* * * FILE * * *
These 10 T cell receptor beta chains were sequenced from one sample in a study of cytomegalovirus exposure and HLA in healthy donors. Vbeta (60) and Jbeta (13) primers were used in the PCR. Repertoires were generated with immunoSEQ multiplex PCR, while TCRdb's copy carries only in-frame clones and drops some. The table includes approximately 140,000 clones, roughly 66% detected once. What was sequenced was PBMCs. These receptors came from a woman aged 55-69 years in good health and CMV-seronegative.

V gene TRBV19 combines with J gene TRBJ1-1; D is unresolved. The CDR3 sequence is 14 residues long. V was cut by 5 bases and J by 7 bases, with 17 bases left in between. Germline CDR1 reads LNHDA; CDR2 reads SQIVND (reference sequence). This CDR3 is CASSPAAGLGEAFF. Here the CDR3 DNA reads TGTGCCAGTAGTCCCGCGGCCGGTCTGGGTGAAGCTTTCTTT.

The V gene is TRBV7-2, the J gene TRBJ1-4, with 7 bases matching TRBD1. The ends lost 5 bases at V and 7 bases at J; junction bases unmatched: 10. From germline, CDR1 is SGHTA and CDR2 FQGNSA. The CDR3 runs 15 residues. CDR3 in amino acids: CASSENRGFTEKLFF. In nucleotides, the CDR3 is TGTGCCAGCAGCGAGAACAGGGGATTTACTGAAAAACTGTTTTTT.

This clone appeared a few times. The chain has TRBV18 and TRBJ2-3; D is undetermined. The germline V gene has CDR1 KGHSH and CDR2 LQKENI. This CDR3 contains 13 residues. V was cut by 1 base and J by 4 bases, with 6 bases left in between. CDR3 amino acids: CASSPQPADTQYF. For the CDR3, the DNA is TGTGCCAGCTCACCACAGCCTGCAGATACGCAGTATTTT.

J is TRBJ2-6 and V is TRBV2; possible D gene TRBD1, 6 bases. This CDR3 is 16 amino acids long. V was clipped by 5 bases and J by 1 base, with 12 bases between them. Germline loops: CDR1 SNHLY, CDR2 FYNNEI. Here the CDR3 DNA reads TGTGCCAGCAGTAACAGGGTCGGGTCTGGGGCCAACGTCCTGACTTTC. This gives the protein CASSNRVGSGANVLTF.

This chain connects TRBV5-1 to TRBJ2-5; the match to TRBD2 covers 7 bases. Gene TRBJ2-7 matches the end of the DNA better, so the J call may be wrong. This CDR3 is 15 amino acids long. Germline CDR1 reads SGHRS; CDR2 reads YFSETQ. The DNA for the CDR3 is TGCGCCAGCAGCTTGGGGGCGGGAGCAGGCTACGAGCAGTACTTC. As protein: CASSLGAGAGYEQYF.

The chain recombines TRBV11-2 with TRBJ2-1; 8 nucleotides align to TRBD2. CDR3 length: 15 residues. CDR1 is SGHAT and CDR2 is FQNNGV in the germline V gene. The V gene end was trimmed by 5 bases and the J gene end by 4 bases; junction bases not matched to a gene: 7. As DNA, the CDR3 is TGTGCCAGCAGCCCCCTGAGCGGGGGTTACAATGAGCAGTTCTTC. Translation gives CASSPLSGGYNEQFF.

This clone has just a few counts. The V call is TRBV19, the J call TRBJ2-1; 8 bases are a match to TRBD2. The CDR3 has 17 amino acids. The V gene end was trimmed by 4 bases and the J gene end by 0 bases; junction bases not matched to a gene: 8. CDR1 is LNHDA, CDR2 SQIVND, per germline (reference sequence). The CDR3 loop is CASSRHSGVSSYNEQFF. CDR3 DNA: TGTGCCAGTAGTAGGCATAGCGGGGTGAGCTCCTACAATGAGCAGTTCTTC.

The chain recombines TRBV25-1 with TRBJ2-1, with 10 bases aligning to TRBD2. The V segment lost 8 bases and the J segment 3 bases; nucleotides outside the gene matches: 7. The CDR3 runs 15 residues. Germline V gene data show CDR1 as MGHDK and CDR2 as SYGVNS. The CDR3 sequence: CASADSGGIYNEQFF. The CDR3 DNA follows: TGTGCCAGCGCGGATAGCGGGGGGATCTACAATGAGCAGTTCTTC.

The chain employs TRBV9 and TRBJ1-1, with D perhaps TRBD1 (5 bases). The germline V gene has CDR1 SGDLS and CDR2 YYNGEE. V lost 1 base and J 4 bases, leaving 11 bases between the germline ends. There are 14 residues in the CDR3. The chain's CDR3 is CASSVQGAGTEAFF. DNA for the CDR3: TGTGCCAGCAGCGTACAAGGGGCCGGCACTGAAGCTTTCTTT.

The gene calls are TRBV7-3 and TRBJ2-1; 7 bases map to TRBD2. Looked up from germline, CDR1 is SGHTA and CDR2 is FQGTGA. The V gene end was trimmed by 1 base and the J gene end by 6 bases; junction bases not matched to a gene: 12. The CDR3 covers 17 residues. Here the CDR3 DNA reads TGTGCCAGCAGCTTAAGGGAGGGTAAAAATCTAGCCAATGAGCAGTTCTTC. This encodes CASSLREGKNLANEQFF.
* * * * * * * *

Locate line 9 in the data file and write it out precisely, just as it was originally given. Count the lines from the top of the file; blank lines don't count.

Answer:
The chain recombines TRBV25-1 with TRBJ2-1, with 10 bases aligning to TRBD2. The V segment lost 8 bases and the J segment 3 bases; nucleotides outside the gene matches: 7. The CDR3 runs 15 residues. Germline V gene data show CDR1 as MGHDK and CDR2 as SYGVNS. The CDR3 sequence: CASADSGGIYNEQFF. The CDR3 DNA follows: TGTGCCAGCGCGGATAGCGGGGGGATCTACAATGAGCAGTTCTTC.